Newspapers could be on death's door in five years: Buxton
By Ann Hui
Bill Buxton, principal researcher for Microsoft, has this prediction for newspapers: in five years, it will be as inappropriate to read a print version of the Globe and Mail or the New York Times as it was five years ago to smoke in a restaurant or to not pick up after your dog.
Grim news, maybe, but Buxton doesn't think so.
The word 'future' should be plural, he says, because we have a choice in deciding which future we want. And the future does not have to be doom and gloom.
In order to make the future work for journalists, Buxton believes, they need to learn and understand the technology around them -- understand its cultural, economic and historical implications.
Technology is a cultural artifact, Buxton said. And because of this, journalists should think about technology in terms of its impact and not the box it's in.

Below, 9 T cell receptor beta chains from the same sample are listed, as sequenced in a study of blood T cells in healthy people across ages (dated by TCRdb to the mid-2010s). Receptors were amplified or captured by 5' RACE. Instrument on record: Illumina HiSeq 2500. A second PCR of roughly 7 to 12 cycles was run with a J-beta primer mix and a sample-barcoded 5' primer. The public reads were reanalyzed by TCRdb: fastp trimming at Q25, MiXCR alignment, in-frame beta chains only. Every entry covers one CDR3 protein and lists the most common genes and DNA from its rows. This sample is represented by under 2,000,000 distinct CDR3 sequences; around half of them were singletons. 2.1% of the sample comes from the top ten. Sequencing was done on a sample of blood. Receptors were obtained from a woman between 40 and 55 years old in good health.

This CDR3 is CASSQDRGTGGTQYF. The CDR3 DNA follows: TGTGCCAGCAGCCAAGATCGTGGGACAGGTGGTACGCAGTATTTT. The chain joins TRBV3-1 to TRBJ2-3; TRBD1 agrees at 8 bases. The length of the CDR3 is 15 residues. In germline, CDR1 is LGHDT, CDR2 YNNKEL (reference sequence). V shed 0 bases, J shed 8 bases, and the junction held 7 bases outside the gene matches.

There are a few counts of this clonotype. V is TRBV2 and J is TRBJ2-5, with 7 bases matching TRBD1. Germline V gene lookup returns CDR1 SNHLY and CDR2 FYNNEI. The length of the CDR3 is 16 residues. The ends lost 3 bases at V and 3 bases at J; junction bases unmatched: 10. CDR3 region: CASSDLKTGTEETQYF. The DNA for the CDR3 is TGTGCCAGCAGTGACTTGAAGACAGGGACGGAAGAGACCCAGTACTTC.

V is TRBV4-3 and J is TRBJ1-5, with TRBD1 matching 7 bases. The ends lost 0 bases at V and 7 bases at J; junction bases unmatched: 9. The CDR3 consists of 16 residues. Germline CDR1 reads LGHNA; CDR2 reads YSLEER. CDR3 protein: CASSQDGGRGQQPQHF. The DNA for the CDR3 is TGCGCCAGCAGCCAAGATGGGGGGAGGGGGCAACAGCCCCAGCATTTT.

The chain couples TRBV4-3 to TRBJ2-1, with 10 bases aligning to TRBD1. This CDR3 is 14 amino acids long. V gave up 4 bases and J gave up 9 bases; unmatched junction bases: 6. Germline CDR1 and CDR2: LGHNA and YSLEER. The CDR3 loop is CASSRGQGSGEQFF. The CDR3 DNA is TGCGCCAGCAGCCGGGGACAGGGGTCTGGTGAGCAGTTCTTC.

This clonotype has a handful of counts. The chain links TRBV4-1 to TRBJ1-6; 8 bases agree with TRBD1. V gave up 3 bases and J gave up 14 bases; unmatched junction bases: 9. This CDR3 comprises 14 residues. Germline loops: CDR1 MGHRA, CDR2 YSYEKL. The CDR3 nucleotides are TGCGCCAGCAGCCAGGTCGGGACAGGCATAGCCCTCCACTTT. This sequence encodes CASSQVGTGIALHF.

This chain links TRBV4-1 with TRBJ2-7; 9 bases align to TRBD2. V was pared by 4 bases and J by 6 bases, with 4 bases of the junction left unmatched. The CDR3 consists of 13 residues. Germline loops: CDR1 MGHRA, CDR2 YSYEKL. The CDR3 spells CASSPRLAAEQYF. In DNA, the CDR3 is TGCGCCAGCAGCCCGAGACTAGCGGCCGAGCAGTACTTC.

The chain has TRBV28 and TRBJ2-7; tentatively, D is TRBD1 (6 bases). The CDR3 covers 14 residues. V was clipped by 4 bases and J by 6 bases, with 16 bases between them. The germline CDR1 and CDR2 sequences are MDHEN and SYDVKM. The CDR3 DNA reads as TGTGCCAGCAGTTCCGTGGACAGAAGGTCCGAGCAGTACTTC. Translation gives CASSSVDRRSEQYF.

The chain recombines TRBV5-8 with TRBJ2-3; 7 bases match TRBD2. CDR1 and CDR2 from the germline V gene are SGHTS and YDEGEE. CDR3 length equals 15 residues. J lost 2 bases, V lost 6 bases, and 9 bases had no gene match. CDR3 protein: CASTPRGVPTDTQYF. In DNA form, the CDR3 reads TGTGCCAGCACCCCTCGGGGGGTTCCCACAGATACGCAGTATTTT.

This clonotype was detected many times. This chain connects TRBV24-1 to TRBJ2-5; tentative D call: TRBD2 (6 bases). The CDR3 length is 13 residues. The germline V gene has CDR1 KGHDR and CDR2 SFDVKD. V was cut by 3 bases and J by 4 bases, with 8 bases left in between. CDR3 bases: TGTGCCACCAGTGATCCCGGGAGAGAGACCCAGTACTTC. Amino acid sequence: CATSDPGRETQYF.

In his speech, he presented a recent review of the Apple iPad, questioning the reviewer's choice to write about the iPad's technical functions and flash capabilities, rather than its cultural implications.
"That's like reviewing the latest Margaret Atwood novel and saying 'it's a book. It comes in hard cover, not soft. The font -- not only does it have high luminance, but it's a serif font.'"
"We have to change how we write about and talk about technology," Buxton said. "We're in this together."
Ann Hui is a radio room reporter at the Star. She is also completing her final year of the master of journalism program at Ryerson University. email@example.com